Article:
I get a lot of fodder for this blog from the NY Times and LA Times. It is a natural thing for an old man to get up in the morning and read the newspapers, and I don’t find it much different than it was in my own Dad’s day. He sat at the breakfast table and read the State Journal before beginning the day’s labor. I do the same. The only difference between Pop and I is that I get my news from the Internet. The Times, both of them, dutifully deliver the breaking news of the world to my inbox as regular as the sun coming up in the morning. My attachment to the LA Times goes back 40 some odd years when I lived in Imperial Beach and my whole world was southern California.
These days, I sit in the tower of the Beechler building in beautiful downtown Charlotte and spend a hell of a lot of time contemplating my navel. I find as I grow older that the news of the day is of utmost importance to me. Typically, I read the Times to find things of interest to blog about. This lovely morning in May, with the sun peeping through the blinds and a cool breeze soothing my soul, I read two articles. Both of them captured my interest.
The first, about Lurita Doan, is a political thing. I find myself obsessing on the ills of the political arena way too much, so decided to pass on this one. Folks are gonna start thinking I am some kind of radical rebel, or political activist if I don’t leave some of this shit alone. It just annoys the hell out of me, ya know?
I instead decided to write about something we all pretty much never think about, or probably don’t even care. The people of third world countries, especially Africa, have been in the news a lot lately. I first took interest once again in this after reading about the BOGO flashlight, and the man who developed it. We of a high tech nation think that something as common as a flashlight is not a thing to write about, and dismiss these thoughts out of hand. The capability of light in an African nation can mean the difference between life and death. The BOGO is used at night to help children learn to read and write by illuminating their classrooms. Wild animals are held at bay by something as simple as a flashlight. Who’da thought?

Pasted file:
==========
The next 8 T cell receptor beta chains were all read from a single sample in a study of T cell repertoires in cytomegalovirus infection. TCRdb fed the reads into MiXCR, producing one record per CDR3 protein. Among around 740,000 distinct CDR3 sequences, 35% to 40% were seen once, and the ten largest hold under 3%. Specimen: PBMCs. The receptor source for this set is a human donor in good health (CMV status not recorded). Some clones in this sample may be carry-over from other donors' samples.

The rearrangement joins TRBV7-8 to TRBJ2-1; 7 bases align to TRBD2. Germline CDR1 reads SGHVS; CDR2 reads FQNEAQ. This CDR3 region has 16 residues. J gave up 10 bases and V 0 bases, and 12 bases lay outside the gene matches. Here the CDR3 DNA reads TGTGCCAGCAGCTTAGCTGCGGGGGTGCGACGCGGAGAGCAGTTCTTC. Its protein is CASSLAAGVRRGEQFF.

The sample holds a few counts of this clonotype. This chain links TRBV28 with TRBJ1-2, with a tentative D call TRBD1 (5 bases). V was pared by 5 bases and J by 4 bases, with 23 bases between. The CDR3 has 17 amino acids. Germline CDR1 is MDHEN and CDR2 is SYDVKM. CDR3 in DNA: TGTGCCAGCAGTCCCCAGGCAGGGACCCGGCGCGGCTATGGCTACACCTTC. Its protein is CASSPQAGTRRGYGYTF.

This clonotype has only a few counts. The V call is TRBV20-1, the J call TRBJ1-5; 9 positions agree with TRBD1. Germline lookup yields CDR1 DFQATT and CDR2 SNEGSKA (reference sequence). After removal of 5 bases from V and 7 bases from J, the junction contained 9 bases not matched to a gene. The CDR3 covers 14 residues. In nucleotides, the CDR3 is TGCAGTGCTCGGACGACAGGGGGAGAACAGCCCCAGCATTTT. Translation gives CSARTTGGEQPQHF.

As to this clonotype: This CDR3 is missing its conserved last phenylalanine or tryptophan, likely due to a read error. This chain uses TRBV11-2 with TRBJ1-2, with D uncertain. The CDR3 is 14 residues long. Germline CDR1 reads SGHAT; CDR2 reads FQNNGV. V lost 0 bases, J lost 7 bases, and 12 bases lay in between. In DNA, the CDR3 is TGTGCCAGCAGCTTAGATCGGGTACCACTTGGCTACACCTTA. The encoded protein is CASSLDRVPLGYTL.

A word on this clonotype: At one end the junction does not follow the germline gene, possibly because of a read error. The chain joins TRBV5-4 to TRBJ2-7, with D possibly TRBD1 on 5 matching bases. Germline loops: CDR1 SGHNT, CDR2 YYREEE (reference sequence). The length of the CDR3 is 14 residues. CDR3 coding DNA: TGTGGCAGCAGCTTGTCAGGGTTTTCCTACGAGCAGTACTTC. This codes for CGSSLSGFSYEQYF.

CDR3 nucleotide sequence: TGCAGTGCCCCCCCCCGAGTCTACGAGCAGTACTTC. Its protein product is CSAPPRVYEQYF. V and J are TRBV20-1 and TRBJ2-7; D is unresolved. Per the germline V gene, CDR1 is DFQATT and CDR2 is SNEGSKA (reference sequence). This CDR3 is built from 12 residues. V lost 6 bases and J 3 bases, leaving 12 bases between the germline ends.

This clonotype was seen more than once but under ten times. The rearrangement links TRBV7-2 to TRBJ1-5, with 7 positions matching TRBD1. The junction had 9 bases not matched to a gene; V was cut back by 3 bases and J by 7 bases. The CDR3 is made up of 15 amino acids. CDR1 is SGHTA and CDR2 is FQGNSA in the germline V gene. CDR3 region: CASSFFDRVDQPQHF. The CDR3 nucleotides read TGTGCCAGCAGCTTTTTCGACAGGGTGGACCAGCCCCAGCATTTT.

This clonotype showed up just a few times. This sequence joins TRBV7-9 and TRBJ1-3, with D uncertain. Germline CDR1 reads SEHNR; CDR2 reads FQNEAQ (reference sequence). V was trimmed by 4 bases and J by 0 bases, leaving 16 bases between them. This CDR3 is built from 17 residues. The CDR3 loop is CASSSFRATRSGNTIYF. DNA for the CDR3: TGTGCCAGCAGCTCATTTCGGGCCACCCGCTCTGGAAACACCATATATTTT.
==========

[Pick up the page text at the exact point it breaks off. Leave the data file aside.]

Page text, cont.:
I read this AM about Kickstart, and the technology it is developing for third world nations. The article told of the billions of dollars spent to provide us with haute couture, wine labels, and the Maserati. It then went on to say that virtually nothing is spent on developing product for the billions of people that are in desperate straits. Kickstart does something about it.
The most prominent thing I saw on their website is a simple pump with which farmers can irrigate their fields. Because so much of Africa is without fuel or electricity, it is a man operated pump that takes advantage of the plentiful labor there. Methinks I shall think of that today when I jump in the shower, or turn o the tap for a cold glass of water.
I find myself once again humbled by these things. Rosie and I discussed this weekend the fact that we always bitch about how bad we have it, when other people are much more disadvantaged. The discussion arose from seeing a news story about a woman that gets up at 3 AM, has breakfast, gets in her car to drive to the bus station, and rides the bus for two hours to get to her job. Rosie jumps out of bed, takes a shower and puts on her makeup, and goes downstairs to work. Me? I get out of bed and walk 5 feet to my office and begin my day. No matter how bad we have it, there is always someone else who has it a lot worse. Food for thought…